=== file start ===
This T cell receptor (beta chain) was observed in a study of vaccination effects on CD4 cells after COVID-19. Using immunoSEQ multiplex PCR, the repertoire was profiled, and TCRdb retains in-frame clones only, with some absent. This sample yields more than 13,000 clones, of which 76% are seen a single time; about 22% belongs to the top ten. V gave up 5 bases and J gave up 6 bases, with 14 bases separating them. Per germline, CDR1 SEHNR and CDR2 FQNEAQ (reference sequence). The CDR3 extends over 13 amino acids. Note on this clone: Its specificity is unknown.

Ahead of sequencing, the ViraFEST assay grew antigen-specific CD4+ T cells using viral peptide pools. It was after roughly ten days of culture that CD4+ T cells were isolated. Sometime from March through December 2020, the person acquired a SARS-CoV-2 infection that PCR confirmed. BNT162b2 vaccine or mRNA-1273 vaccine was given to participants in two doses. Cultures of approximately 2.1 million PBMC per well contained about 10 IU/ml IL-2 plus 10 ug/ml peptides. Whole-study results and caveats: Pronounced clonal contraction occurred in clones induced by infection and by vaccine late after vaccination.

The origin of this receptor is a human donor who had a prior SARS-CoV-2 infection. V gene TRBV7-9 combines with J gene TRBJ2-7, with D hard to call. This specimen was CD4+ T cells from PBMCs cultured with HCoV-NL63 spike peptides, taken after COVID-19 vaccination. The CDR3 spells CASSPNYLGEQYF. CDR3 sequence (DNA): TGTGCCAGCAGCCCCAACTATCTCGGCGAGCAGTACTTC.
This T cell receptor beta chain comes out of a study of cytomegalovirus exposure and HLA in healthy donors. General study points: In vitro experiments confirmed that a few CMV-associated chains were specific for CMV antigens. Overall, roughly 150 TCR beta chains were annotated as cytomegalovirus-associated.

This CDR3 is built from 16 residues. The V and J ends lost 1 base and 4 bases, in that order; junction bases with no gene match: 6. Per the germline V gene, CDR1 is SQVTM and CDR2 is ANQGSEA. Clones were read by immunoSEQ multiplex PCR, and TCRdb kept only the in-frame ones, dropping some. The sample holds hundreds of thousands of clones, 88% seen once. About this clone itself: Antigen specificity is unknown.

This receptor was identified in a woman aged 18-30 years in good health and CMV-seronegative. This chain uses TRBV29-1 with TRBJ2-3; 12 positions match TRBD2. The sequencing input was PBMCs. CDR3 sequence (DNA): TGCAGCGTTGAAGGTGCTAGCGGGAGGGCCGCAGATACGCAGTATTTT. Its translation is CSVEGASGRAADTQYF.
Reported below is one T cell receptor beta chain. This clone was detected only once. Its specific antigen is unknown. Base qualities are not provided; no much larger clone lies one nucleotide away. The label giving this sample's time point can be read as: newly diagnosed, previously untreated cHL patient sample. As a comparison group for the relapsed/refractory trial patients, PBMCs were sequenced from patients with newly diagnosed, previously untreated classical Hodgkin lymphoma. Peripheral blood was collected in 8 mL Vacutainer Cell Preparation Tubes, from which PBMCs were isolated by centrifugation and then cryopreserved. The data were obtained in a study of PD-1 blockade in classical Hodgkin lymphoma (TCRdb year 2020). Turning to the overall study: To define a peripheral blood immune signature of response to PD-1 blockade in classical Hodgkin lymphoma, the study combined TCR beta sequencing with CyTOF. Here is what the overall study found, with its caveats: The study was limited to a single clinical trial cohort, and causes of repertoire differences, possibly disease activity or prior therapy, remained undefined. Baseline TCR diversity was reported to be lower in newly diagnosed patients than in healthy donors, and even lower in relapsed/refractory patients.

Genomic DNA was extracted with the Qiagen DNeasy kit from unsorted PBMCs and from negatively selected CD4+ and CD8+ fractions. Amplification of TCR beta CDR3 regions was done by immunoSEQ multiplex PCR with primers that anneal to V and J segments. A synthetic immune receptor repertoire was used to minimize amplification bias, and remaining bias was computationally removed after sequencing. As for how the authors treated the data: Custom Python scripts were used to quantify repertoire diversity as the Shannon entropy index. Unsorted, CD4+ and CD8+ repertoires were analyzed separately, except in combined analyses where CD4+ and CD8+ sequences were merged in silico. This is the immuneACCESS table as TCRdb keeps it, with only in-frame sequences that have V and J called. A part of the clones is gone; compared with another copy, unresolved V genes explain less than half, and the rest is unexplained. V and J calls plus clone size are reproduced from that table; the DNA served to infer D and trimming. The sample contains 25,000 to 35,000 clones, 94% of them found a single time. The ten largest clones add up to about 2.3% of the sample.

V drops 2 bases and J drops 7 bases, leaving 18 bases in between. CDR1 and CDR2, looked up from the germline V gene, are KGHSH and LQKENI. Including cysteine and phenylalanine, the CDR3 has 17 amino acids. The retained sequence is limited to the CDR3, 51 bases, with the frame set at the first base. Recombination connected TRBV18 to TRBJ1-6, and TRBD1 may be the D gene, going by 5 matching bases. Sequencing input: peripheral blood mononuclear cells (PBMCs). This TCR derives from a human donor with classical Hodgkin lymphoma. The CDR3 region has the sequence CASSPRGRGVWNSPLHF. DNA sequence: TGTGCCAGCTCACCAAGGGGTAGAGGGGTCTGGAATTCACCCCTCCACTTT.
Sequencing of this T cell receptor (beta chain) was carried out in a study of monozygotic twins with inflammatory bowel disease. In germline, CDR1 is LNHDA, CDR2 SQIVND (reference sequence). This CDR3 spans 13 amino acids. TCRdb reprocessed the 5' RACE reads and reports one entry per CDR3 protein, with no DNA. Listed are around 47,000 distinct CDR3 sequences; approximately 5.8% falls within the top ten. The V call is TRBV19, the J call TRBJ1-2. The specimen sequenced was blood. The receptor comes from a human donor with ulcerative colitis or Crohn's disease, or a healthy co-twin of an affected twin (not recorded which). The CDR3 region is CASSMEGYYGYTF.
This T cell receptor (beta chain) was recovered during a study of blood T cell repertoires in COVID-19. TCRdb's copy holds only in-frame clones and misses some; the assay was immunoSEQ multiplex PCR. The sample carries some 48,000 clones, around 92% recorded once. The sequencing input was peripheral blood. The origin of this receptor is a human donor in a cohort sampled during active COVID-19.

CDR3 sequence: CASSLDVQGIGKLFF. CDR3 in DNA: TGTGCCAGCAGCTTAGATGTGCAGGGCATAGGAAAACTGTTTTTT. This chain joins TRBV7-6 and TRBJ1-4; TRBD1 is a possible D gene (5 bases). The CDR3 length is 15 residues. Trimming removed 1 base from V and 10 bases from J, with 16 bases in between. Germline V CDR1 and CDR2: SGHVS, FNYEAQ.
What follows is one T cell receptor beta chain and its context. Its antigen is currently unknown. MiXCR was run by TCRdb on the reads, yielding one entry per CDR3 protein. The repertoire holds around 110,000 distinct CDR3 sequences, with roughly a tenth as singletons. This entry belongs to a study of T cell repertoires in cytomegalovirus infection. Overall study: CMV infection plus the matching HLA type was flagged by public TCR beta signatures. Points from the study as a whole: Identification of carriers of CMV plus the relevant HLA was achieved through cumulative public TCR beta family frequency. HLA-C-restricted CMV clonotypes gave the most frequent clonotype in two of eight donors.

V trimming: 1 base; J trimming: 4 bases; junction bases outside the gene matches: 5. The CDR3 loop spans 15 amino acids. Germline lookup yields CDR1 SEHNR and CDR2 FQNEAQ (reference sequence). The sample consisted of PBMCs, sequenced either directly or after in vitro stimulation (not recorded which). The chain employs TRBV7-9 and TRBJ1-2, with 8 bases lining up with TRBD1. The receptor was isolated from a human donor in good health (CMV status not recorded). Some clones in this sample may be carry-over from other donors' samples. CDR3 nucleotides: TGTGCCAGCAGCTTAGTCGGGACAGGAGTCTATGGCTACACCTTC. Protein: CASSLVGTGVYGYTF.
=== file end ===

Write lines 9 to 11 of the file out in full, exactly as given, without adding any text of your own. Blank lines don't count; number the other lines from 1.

V drops 2 bases and J drops 7 bases, leaving 18 bases in between. CDR1 and CDR2, looked up from the germline V gene, are KGHSH and LQKENI. Including cysteine and phenylalanine, the CDR3 has 17 amino acids. The retained sequence is limited to the CDR3, 51 bases, with the frame set at the first base. Recombination connected TRBV18 to TRBJ1-6, and TRBD1 may be the D gene, going by 5 matching bases. Sequencing input: peripheral blood mononuclear cells (PBMCs). This TCR derives from a human donor with classical Hodgkin lymphoma. The CDR3 region has the sequence CASSPRGRGVWNSPLHF. DNA sequence: TGTGCCAGCTCACCAAGGGGTAGAGGGGTCTGGAATTCACCCCTCCACTTT.
Sequencing of this T cell receptor (beta chain) was carried out in a study of monozygotic twins with inflammatory bowel disease. In germline, CDR1 is LNHDA, CDR2 SQIVND (reference sequence). This CDR3 spans 13 amino acids. TCRdb reprocessed the 5' RACE reads and reports one entry per CDR3 protein, with no DNA. Listed are around 47,000 distinct CDR3 sequences; approximately 5.8% falls within the top ten. The V call is TRBV19, the J call TRBJ1-2. The specimen sequenced was blood. The receptor comes from a human donor with ulcerative colitis or Crohn's disease, or a healthy co-twin of an affected twin (not recorded which). The CDR3 region is CASSMEGYYGYTF.
This T cell receptor (beta chain) was recovered during a study of blood T cell repertoires in COVID-19. TCRdb's copy holds only in-frame clones and misses some; the assay was immunoSEQ multiplex PCR. The sample carries some 48,000 clones, around 92% recorded once. The sequencing input was peripheral blood. The origin of this receptor is a human donor in a cohort sampled during active COVID-19.